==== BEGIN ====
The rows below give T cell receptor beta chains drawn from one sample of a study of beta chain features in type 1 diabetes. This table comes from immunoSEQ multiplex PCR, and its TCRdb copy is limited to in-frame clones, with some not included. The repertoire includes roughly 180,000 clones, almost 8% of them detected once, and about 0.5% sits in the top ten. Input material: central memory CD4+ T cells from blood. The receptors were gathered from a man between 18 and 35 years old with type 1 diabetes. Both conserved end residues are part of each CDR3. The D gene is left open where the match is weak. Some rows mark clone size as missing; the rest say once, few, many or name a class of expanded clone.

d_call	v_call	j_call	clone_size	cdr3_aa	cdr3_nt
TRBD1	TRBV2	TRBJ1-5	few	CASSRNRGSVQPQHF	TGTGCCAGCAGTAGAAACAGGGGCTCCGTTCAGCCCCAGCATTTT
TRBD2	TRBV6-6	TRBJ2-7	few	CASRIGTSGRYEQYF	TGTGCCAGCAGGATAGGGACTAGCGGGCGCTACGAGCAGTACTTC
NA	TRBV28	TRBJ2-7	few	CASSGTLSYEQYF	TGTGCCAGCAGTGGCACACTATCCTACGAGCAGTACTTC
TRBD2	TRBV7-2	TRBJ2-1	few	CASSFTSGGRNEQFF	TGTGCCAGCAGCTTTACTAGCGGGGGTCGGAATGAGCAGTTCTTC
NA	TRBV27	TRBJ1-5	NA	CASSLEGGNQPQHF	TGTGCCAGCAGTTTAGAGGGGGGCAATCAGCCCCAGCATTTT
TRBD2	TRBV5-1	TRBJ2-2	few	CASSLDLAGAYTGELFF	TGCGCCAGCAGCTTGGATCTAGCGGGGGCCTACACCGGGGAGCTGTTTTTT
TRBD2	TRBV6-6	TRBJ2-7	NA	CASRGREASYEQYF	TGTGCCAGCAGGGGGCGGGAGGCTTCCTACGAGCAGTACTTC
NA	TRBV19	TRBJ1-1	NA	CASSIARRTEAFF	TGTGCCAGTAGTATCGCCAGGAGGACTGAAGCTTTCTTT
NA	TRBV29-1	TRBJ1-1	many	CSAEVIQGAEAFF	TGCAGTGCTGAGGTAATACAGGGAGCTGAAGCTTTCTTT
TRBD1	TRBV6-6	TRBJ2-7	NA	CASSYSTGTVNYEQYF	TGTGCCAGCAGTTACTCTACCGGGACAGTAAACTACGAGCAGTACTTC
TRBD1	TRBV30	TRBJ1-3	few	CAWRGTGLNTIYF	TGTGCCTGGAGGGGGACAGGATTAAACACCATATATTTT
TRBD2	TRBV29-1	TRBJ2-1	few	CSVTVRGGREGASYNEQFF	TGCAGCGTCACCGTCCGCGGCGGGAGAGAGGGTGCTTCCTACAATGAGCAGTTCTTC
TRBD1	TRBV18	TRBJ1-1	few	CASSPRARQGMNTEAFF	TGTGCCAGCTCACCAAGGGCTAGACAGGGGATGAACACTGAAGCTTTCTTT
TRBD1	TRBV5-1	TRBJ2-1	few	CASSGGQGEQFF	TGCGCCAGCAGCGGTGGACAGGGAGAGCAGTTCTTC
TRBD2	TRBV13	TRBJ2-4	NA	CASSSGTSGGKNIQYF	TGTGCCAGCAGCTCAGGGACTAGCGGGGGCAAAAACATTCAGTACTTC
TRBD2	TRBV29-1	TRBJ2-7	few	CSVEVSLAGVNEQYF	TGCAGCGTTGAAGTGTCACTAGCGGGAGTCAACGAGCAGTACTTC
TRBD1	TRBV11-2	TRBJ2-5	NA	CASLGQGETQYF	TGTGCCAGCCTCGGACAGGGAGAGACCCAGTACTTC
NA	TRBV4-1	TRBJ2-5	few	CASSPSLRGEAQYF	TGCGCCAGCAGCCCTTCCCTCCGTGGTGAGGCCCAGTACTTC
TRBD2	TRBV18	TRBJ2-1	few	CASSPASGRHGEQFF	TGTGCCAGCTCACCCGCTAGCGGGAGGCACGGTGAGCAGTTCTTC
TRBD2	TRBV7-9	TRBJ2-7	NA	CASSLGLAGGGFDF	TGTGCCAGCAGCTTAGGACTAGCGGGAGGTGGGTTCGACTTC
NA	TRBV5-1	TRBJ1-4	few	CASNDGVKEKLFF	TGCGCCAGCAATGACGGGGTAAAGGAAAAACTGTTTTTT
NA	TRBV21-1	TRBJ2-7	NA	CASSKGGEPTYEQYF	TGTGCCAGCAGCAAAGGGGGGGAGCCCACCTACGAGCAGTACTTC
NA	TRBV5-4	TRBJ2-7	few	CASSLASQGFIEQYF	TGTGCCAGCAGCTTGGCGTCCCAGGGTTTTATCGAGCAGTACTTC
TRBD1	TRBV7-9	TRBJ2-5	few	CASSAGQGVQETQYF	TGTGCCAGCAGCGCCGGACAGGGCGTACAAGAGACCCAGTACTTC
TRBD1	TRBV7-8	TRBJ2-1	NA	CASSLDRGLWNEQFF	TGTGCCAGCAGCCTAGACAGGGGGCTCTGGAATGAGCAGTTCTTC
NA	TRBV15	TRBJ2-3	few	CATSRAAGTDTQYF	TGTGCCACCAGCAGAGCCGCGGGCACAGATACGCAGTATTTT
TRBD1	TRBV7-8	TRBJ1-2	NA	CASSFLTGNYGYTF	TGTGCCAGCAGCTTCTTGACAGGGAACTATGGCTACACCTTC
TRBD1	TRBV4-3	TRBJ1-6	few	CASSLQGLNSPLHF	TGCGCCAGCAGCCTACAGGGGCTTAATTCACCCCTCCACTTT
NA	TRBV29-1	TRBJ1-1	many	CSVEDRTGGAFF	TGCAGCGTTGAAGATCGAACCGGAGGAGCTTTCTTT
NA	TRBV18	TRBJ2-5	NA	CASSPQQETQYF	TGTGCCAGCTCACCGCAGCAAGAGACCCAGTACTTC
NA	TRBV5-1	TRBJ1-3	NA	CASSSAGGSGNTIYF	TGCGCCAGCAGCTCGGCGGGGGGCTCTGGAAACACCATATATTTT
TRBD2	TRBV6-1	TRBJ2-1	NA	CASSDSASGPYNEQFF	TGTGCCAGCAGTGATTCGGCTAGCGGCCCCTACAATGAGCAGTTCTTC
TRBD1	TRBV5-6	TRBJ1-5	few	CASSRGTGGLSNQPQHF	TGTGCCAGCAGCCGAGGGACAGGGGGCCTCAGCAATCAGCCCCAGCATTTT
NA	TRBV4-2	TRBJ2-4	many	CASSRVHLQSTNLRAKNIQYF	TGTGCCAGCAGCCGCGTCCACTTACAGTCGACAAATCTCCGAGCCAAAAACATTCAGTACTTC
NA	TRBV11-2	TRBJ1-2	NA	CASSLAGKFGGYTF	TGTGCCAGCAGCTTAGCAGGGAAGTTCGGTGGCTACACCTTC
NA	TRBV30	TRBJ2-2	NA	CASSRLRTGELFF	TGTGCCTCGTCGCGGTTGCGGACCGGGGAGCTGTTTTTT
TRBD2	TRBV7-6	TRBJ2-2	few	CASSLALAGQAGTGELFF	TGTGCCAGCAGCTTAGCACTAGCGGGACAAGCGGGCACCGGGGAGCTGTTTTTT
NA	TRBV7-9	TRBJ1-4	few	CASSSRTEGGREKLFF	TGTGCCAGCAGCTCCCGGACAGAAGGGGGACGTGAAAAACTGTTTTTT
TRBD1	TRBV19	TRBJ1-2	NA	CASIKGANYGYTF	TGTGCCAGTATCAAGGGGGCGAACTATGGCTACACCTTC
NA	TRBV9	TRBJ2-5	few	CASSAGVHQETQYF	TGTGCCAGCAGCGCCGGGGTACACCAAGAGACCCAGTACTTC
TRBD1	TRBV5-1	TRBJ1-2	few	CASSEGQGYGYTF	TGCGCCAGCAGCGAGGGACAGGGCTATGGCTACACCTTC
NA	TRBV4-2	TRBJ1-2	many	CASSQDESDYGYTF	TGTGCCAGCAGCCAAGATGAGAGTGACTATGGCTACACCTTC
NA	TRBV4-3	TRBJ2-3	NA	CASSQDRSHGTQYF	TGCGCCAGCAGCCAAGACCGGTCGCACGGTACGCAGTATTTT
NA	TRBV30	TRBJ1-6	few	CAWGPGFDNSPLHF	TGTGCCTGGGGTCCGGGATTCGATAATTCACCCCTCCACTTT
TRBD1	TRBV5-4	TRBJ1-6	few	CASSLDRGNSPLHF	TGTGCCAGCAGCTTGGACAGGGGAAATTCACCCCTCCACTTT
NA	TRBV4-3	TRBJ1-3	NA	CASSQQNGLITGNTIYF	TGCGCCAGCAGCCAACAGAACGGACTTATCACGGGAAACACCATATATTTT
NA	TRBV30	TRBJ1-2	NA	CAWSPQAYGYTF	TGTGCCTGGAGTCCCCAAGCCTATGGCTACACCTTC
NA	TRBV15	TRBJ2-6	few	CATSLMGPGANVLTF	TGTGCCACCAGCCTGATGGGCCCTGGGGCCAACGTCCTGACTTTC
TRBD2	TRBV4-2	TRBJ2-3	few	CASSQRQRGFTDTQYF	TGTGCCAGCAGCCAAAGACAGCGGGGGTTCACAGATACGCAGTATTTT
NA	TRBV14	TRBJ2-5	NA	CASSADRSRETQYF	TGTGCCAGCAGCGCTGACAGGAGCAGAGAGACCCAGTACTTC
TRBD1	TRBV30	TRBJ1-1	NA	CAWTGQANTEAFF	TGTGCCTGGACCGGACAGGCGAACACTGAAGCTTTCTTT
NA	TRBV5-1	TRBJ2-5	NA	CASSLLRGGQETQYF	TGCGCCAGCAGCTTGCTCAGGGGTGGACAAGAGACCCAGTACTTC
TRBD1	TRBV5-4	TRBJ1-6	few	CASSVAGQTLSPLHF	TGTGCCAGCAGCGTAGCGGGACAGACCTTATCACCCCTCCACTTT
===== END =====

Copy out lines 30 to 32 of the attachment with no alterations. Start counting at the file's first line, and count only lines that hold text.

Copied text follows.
TRBD1	TRBV4-3	TRBJ1-6	few	CASSLQGLNSPLHF	TGCGCCAGCAGCCTACAGGGGCTTAATTCACCCCTCCACTTT
NA	TRBV29-1	TRBJ1-1	many	CSVEDRTGGAFF	TGCAGCGTTGAAGATCGAACCGGAGGAGCTTTCTTT
NA	TRBV18	TRBJ2-5	NA	CASSPQQETQYF	TGTGCCAGCTCACCGCAGCAAGAGACCCAGTACTTC